In other events Friday, Katie Ledecky extended an eight-year domestic win streak in freestyle races 200m or longer by taking the 400m in 3:59.52, supplanting Australian rival Ariarne Titmus as fastest in the world this year. Ledecky won the 200m and 800m earlier this week and has one event left, the 1500m, on Saturday. Titmus is skipping worlds to focus on Commonwealths.

Olympic bronze medalist Kieran Smith, who now trains with Ledecky, won the men’s 400m free.

Triple 2016 Olympic champion Ryan Murphy was beaten by an American in a 100m backstroke for the first time in four years. He finished second behind Hunter Armstrong, who on Thursday broke the world record in the 50m back, which is not an Olympic event.

Murphy will swim both the 100m and 200m back at worlds, having won the 200m earlier this week.

Former world-record holder Regan Smith swam the fastest time ever in an American pool, 57.76 seconds, to win the women’s 100m back over Claire Curzan. Curzan, a 17-year-old from nearby Cary, qualified for her fourth individual event in her third different stroke.

Like King, Nic Fink qualified for all three breaststrokes after winning the men’s 100m breast by .14 over Michael Andrew. Cody Miller, the 2016 Olympic bronze medalist, was sixth.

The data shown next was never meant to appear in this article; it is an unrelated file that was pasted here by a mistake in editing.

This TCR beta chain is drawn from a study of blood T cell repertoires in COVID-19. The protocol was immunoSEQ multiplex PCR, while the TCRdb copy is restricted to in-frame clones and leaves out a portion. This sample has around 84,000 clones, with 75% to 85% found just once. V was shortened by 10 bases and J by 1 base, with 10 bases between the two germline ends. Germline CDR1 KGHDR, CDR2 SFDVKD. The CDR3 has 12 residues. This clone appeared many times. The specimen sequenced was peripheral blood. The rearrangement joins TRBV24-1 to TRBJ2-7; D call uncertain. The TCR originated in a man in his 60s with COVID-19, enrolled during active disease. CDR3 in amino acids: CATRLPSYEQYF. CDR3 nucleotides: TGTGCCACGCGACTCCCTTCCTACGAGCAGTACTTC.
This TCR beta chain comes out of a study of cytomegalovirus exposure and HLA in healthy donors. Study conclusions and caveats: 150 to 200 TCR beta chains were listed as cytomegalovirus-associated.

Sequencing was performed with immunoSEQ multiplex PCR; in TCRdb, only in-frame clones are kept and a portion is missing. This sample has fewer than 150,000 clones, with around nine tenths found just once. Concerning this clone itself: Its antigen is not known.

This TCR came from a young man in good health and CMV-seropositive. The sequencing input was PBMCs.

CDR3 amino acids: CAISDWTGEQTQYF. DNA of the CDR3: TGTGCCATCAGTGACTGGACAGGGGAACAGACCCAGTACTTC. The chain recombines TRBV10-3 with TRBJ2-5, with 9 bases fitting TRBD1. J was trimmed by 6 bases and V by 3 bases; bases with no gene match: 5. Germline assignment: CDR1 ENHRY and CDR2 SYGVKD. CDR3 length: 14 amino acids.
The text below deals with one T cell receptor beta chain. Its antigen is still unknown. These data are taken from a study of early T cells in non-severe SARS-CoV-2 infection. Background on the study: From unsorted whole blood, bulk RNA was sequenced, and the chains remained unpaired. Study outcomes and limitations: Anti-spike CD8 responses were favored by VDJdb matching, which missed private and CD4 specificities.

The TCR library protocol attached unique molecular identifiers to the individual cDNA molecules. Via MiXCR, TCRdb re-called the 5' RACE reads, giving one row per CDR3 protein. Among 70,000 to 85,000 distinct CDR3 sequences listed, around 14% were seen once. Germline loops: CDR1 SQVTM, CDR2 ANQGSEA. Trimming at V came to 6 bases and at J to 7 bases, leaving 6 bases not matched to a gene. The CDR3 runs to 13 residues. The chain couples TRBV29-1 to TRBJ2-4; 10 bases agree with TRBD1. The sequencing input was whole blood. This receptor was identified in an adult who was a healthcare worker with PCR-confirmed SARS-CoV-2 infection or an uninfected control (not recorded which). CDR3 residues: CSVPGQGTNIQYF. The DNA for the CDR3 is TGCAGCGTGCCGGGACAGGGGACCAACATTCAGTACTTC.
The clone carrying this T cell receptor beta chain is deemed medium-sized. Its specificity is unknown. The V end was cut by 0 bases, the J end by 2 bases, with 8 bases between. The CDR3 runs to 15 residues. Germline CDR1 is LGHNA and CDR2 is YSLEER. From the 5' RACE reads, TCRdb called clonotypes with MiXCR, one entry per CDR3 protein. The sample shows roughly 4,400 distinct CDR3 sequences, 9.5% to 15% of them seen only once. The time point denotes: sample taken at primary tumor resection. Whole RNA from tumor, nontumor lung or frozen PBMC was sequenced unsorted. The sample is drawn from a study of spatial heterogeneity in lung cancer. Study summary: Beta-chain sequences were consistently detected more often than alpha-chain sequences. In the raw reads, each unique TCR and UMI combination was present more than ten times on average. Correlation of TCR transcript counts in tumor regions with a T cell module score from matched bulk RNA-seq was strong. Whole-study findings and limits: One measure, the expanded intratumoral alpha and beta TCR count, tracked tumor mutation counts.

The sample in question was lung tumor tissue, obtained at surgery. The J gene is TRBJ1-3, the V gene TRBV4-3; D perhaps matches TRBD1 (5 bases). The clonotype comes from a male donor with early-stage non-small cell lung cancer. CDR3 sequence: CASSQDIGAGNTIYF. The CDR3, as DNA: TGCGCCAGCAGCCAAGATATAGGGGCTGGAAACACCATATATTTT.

Trials finish Saturday, highlighted by Caeleb Dressel in the 50m free.

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Mikaela Shiffrin heads to world championships with medal records in sight

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Before Mikaela Shiffrin can hold the World Cup wins record, she can become the most decorated Alpine skier in modern world championships history.

Shiffrin takes a respite from World Cup pursuits for the biennial world championships in France. She is expected to race at least four times, beginning with Monday’s combined.

Shiffrin has a tour-leading 11 World Cup victories in 23 starts this season, her best since her record 17-win 2018-19 campaign, but world championships do not count toward the World Cup.

Shiffrin remains one career victory behind Swede Ingemar Stenmark‘s record 86 World Cup wins until at least her next World Cup start in March.

Shiffrin has been more successful at worlds than at the Olympics and even on the World Cup. She has 11 medals in 13 world championships races dating to her 2013 debut, including making the podium in each of her last 10 events.

ALPINE SKIING WORLDS: Broadcast Schedule

She enters worlds one shy of the modern, post-World War II individual records for total medals (Norway’s Kjetil Andre Aamodt won 12) and gold medals (Austrian Toni Sailer, Frenchwoman Marielle Goitschel and Swede Anja Pärson won seven).